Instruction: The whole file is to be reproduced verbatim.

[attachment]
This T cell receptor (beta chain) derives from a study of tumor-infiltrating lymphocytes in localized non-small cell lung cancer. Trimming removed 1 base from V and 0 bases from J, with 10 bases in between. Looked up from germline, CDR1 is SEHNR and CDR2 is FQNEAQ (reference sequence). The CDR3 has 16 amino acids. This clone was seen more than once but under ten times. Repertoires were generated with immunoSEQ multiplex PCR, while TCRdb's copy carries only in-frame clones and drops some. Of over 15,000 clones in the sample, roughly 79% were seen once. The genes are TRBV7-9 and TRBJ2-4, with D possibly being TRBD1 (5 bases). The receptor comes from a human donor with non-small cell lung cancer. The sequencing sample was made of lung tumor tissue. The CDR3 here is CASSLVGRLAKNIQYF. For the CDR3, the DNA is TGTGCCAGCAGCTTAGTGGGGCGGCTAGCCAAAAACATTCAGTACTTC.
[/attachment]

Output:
This T cell receptor (beta chain) derives from a study of tumor-infiltrating lymphocytes in localized non-small cell lung cancer. Trimming removed 1 base from V and 0 bases from J, with 10 bases in between. Looked up from germline, CDR1 is SEHNR and CDR2 is FQNEAQ (reference sequence). The CDR3 has 16 amino acids. This clone was seen more than once but under ten times. Repertoires were generated with immunoSEQ multiplex PCR, while TCRdb's copy carries only in-frame clones and drops some. Of over 15,000 clones in the sample, roughly 79% were seen once. The genes are TRBV7-9 and TRBJ2-4, with D possibly being TRBD1 (5 bases). The receptor comes from a human donor with non-small cell lung cancer. The sequencing sample was made of lung tumor tissue. The CDR3 here is CASSLVGRLAKNIQYF. For the CDR3, the DNA is TGTGCCAGCAGCTTAGTGGGGCGGCTAGCCAAAAACATTCAGTACTTC.